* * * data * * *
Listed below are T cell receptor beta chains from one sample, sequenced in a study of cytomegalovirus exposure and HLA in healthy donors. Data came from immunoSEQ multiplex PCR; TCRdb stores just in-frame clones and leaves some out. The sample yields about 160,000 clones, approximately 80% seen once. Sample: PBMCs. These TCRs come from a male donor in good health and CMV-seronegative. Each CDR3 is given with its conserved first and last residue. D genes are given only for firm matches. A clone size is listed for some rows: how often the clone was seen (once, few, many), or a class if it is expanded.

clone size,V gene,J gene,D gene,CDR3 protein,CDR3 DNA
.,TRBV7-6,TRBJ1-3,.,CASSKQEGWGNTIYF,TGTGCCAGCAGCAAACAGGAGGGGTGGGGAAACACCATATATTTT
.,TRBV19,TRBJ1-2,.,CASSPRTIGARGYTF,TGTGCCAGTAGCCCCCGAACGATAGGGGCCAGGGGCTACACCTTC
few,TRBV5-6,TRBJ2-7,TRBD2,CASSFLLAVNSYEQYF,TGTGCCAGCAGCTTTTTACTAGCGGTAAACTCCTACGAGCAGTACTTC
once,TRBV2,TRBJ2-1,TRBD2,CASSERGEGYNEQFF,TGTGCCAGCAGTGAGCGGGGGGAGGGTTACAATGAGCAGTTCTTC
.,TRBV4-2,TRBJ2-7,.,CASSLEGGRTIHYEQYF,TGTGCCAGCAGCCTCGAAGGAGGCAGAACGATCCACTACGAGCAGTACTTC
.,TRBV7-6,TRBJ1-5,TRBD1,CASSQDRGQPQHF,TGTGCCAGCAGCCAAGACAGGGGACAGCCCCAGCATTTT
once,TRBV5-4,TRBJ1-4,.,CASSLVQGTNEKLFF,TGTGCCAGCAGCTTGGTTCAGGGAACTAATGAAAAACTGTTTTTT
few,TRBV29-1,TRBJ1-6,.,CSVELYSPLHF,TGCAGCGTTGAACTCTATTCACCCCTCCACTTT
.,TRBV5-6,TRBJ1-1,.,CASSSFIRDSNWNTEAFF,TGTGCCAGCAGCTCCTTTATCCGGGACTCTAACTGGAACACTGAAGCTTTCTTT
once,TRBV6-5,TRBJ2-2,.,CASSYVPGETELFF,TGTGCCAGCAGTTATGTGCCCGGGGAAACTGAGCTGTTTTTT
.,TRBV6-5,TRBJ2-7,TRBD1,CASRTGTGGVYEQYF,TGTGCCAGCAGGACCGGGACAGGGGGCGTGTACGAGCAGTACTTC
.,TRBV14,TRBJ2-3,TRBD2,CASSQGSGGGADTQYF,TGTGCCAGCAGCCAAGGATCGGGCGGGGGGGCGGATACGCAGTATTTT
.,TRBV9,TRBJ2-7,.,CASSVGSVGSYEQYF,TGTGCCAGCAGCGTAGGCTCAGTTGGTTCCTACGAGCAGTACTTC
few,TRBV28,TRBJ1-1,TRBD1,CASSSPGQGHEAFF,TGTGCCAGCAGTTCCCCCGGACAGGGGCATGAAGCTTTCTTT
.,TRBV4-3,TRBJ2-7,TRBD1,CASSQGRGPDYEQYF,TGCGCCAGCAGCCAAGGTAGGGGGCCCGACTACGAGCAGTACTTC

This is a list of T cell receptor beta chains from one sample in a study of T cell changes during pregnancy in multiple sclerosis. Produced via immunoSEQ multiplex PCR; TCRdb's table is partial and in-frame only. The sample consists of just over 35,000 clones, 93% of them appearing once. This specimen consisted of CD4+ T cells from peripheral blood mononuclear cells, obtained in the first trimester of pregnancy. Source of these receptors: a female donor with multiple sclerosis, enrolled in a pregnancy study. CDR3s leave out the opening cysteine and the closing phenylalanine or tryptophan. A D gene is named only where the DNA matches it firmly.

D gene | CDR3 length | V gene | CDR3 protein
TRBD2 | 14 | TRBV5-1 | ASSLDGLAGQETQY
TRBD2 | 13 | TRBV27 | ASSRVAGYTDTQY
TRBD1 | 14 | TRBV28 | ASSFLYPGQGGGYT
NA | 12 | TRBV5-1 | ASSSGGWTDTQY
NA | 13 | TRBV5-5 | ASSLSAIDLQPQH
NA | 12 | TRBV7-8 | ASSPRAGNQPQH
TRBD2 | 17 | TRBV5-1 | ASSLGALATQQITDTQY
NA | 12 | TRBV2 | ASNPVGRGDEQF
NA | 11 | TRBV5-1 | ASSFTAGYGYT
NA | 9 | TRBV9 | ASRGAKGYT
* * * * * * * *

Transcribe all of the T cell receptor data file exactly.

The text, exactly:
Listed below are T cell receptor beta chains from one sample, sequenced in a study of cytomegalovirus exposure and HLA in healthy donors. Data came from immunoSEQ multiplex PCR; TCRdb stores just in-frame clones and leaves some out. The sample yields about 160,000 clones, approximately 80% seen once. Sample: PBMCs. These TCRs come from a male donor in good health and CMV-seronegative. Each CDR3 is given with its conserved first and last residue. D genes are given only for firm matches. A clone size is listed for some rows: how often the clone was seen (once, few, many), or a class if it is expanded.

clone size,V gene,J gene,D gene,CDR3 protein,CDR3 DNA
.,TRBV7-6,TRBJ1-3,.,CASSKQEGWGNTIYF,TGTGCCAGCAGCAAACAGGAGGGGTGGGGAAACACCATATATTTT
.,TRBV19,TRBJ1-2,.,CASSPRTIGARGYTF,TGTGCCAGTAGCCCCCGAACGATAGGGGCCAGGGGCTACACCTTC
few,TRBV5-6,TRBJ2-7,TRBD2,CASSFLLAVNSYEQYF,TGTGCCAGCAGCTTTTTACTAGCGGTAAACTCCTACGAGCAGTACTTC
once,TRBV2,TRBJ2-1,TRBD2,CASSERGEGYNEQFF,TGTGCCAGCAGTGAGCGGGGGGAGGGTTACAATGAGCAGTTCTTC
.,TRBV4-2,TRBJ2-7,.,CASSLEGGRTIHYEQYF,TGTGCCAGCAGCCTCGAAGGAGGCAGAACGATCCACTACGAGCAGTACTTC
.,TRBV7-6,TRBJ1-5,TRBD1,CASSQDRGQPQHF,TGTGCCAGCAGCCAAGACAGGGGACAGCCCCAGCATTTT
once,TRBV5-4,TRBJ1-4,.,CASSLVQGTNEKLFF,TGTGCCAGCAGCTTGGTTCAGGGAACTAATGAAAAACTGTTTTTT
few,TRBV29-1,TRBJ1-6,.,CSVELYSPLHF,TGCAGCGTTGAACTCTATTCACCCCTCCACTTT
.,TRBV5-6,TRBJ1-1,.,CASSSFIRDSNWNTEAFF,TGTGCCAGCAGCTCCTTTATCCGGGACTCTAACTGGAACACTGAAGCTTTCTTT
once,TRBV6-5,TRBJ2-2,.,CASSYVPGETELFF,TGTGCCAGCAGTTATGTGCCCGGGGAAACTGAGCTGTTTTTT
.,TRBV6-5,TRBJ2-7,TRBD1,CASRTGTGGVYEQYF,TGTGCCAGCAGGACCGGGACAGGGGGCGTGTACGAGCAGTACTTC
.,TRBV14,TRBJ2-3,TRBD2,CASSQGSGGGADTQYF,TGTGCCAGCAGCCAAGGATCGGGCGGGGGGGCGGATACGCAGTATTTT
.,TRBV9,TRBJ2-7,.,CASSVGSVGSYEQYF,TGTGCCAGCAGCGTAGGCTCAGTTGGTTCCTACGAGCAGTACTTC
few,TRBV28,TRBJ1-1,TRBD1,CASSSPGQGHEAFF,TGTGCCAGCAGTTCCCCCGGACAGGGGCATGAAGCTTTCTTT
.,TRBV4-3,TRBJ2-7,TRBD1,CASSQGRGPDYEQYF,TGCGCCAGCAGCCAAGGTAGGGGGCCCGACTACGAGCAGTACTTC

This is a list of T cell receptor beta chains from one sample in a study of T cell changes during pregnancy in multiple sclerosis. Produced via immunoSEQ multiplex PCR; TCRdb's table is partial and in-frame only. The sample consists of just over 35,000 clones, 93% of them appearing once. This specimen consisted of CD4+ T cells from peripheral blood mononuclear cells, obtained in the first trimester of pregnancy. Source of these receptors: a female donor with multiple sclerosis, enrolled in a pregnancy study. CDR3s leave out the opening cysteine and the closing phenylalanine or tryptophan. A D gene is named only where the DNA matches it firmly.

D gene | CDR3 length | V gene | CDR3 protein
TRBD2 | 14 | TRBV5-1 | ASSLDGLAGQETQY
TRBD2 | 13 | TRBV27 | ASSRVAGYTDTQY
TRBD1 | 14 | TRBV28 | ASSFLYPGQGGGYT
NA | 12 | TRBV5-1 | ASSSGGWTDTQY
NA | 13 | TRBV5-5 | ASSLSAIDLQPQH
NA | 12 | TRBV7-8 | ASSPRAGNQPQH
TRBD2 | 17 | TRBV5-1 | ASSLGALATQQITDTQY
NA | 12 | TRBV2 | ASNPVGRGDEQF
NA | 11 | TRBV5-1 | ASSFTAGYGYT
NA | 9 | TRBV9 | ASRGAKGYT